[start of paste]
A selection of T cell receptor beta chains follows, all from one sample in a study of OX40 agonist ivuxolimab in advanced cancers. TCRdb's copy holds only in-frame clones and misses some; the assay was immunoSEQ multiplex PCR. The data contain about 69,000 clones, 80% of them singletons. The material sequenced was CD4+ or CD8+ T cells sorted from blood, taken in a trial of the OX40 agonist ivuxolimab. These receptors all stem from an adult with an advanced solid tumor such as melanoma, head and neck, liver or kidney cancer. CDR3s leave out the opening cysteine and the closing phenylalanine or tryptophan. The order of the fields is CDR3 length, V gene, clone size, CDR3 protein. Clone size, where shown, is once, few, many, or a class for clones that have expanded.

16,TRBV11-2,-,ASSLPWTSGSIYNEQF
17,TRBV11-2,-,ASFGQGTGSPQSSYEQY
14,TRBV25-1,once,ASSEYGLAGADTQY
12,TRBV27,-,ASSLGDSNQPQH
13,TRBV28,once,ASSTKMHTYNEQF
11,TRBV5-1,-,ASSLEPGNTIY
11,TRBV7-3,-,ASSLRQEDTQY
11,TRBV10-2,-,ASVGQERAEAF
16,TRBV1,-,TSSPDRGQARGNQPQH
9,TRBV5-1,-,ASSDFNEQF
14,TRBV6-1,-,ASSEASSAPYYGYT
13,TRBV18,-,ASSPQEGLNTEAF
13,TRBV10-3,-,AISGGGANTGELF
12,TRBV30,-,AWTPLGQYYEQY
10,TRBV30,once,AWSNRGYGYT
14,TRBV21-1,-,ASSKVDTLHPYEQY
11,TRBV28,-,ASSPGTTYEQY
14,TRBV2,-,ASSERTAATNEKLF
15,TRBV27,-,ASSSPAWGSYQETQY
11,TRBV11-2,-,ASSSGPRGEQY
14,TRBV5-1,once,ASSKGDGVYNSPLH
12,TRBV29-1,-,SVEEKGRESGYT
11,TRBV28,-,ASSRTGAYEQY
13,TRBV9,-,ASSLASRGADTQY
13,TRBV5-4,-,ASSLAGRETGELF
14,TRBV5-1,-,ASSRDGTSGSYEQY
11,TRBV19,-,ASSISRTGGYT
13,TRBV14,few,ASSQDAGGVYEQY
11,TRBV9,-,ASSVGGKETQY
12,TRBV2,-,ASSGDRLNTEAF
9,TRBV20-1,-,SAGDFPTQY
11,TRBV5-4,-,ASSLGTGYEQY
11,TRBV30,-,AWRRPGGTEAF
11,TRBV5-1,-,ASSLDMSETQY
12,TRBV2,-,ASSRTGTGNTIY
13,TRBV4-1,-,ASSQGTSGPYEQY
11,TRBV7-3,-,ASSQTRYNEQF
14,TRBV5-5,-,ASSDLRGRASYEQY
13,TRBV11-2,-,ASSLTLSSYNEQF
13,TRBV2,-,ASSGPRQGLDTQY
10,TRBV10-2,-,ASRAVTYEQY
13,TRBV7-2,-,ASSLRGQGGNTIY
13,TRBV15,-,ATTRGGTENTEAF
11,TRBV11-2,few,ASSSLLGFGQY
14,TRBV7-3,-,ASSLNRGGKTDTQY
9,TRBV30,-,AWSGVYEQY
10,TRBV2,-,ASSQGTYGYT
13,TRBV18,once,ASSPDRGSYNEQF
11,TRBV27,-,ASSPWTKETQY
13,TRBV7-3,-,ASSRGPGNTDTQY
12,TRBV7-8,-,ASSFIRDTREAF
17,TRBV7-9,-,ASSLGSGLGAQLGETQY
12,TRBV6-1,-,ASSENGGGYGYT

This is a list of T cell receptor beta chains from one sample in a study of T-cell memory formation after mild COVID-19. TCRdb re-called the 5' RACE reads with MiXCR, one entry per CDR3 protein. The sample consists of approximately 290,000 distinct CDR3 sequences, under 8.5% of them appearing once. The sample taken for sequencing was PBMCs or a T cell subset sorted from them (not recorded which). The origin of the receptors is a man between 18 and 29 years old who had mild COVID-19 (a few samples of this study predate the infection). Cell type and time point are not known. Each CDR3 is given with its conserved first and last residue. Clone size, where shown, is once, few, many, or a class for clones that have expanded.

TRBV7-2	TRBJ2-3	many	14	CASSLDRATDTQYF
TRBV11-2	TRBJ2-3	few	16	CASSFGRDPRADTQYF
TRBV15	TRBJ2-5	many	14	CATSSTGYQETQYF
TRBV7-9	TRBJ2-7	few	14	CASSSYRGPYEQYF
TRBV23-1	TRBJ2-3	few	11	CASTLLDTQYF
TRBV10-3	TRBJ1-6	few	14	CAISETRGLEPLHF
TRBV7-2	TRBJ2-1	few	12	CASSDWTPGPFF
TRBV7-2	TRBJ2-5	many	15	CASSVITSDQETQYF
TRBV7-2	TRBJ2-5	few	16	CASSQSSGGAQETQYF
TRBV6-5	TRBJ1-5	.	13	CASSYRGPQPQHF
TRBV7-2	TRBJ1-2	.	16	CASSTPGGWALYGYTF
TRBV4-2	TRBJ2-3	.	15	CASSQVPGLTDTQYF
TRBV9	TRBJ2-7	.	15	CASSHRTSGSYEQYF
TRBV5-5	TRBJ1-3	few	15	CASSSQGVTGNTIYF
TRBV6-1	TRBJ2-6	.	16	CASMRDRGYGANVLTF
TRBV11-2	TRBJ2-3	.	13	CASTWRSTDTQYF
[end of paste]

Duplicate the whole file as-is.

A selection of T cell receptor beta chains follows, all from one sample in a study of OX40 agonist ivuxolimab in advanced cancers. TCRdb's copy holds only in-frame clones and misses some; the assay was immunoSEQ multiplex PCR. The data contain about 69,000 clones, 80% of them singletons. The material sequenced was CD4+ or CD8+ T cells sorted from blood, taken in a trial of the OX40 agonist ivuxolimab. These receptors all stem from an adult with an advanced solid tumor such as melanoma, head and neck, liver or kidney cancer. CDR3s leave out the opening cysteine and the closing phenylalanine or tryptophan. The order of the fields is CDR3 length, V gene, clone size, CDR3 protein. Clone size, where shown, is once, few, many, or a class for clones that have expanded.

16,TRBV11-2,-,ASSLPWTSGSIYNEQF
17,TRBV11-2,-,ASFGQGTGSPQSSYEQY
14,TRBV25-1,once,ASSEYGLAGADTQY
12,TRBV27,-,ASSLGDSNQPQH
13,TRBV28,once,ASSTKMHTYNEQF
11,TRBV5-1,-,ASSLEPGNTIY
11,TRBV7-3,-,ASSLRQEDTQY
11,TRBV10-2,-,ASVGQERAEAF
16,TRBV1,-,TSSPDRGQARGNQPQH
9,TRBV5-1,-,ASSDFNEQF
14,TRBV6-1,-,ASSEASSAPYYGYT
13,TRBV18,-,ASSPQEGLNTEAF
13,TRBV10-3,-,AISGGGANTGELF
12,TRBV30,-,AWTPLGQYYEQY
10,TRBV30,once,AWSNRGYGYT
14,TRBV21-1,-,ASSKVDTLHPYEQY
11,TRBV28,-,ASSPGTTYEQY
14,TRBV2,-,ASSERTAATNEKLF
15,TRBV27,-,ASSSPAWGSYQETQY
11,TRBV11-2,-,ASSSGPRGEQY
14,TRBV5-1,once,ASSKGDGVYNSPLH
12,TRBV29-1,-,SVEEKGRESGYT
11,TRBV28,-,ASSRTGAYEQY
13,TRBV9,-,ASSLASRGADTQY
13,TRBV5-4,-,ASSLAGRETGELF
14,TRBV5-1,-,ASSRDGTSGSYEQY
11,TRBV19,-,ASSISRTGGYT
13,TRBV14,few,ASSQDAGGVYEQY
11,TRBV9,-,ASSVGGKETQY
12,TRBV2,-,ASSGDRLNTEAF
9,TRBV20-1,-,SAGDFPTQY
11,TRBV5-4,-,ASSLGTGYEQY
11,TRBV30,-,AWRRPGGTEAF
11,TRBV5-1,-,ASSLDMSETQY
12,TRBV2,-,ASSRTGTGNTIY
13,TRBV4-1,-,ASSQGTSGPYEQY
11,TRBV7-3,-,ASSQTRYNEQF
14,TRBV5-5,-,ASSDLRGRASYEQY
13,TRBV11-2,-,ASSLTLSSYNEQF
13,TRBV2,-,ASSGPRQGLDTQY
10,TRBV10-2,-,ASRAVTYEQY
13,TRBV7-2,-,ASSLRGQGGNTIY
13,TRBV15,-,ATTRGGTENTEAF
11,TRBV11-2,few,ASSSLLGFGQY
14,TRBV7-3,-,ASSLNRGGKTDTQY
9,TRBV30,-,AWSGVYEQY
10,TRBV2,-,ASSQGTYGYT
13,TRBV18,once,ASSPDRGSYNEQF
11,TRBV27,-,ASSPWTKETQY
13,TRBV7-3,-,ASSRGPGNTDTQY
12,TRBV7-8,-,ASSFIRDTREAF
17,TRBV7-9,-,ASSLGSGLGAQLGETQY
12,TRBV6-1,-,ASSENGGGYGYT

This is a list of T cell receptor beta chains from one sample in a study of T-cell memory formation after mild COVID-19. TCRdb re-called the 5' RACE reads with MiXCR, one entry per CDR3 protein. The sample consists of approximately 290,000 distinct CDR3 sequences, under 8.5% of them appearing once. The sample taken for sequencing was PBMCs or a T cell subset sorted from them (not recorded which). The origin of the receptors is a man between 18 and 29 years old who had mild COVID-19 (a few samples of this study predate the infection). Cell type and time point are not known. Each CDR3 is given with its conserved first and last residue. Clone size, where shown, is once, few, many, or a class for clones that have expanded.

TRBV7-2	TRBJ2-3	many	14	CASSLDRATDTQYF
TRBV11-2	TRBJ2-3	few	16	CASSFGRDPRADTQYF
TRBV15	TRBJ2-5	many	14	CATSSTGYQETQYF
TRBV7-9	TRBJ2-7	few	14	CASSSYRGPYEQYF
TRBV23-1	TRBJ2-3	few	11	CASTLLDTQYF
TRBV10-3	TRBJ1-6	few	14	CAISETRGLEPLHF
TRBV7-2	TRBJ2-1	few	12	CASSDWTPGPFF
TRBV7-2	TRBJ2-5	many	15	CASSVITSDQETQYF
TRBV7-2	TRBJ2-5	few	16	CASSQSSGGAQETQYF
TRBV6-5	TRBJ1-5	.	13	CASSYRGPQPQHF
TRBV7-2	TRBJ1-2	.	16	CASSTPGGWALYGYTF
TRBV4-2	TRBJ2-3	.	15	CASSQVPGLTDTQYF
TRBV9	TRBJ2-7	.	15	CASSHRTSGSYEQYF
TRBV5-5	TRBJ1-3	few	15	CASSSQGVTGNTIYF
TRBV6-1	TRBJ2-6	.	16	CASMRDRGYGANVLTF
TRBV11-2	TRBJ2-3	.	13	CASTWRSTDTQYF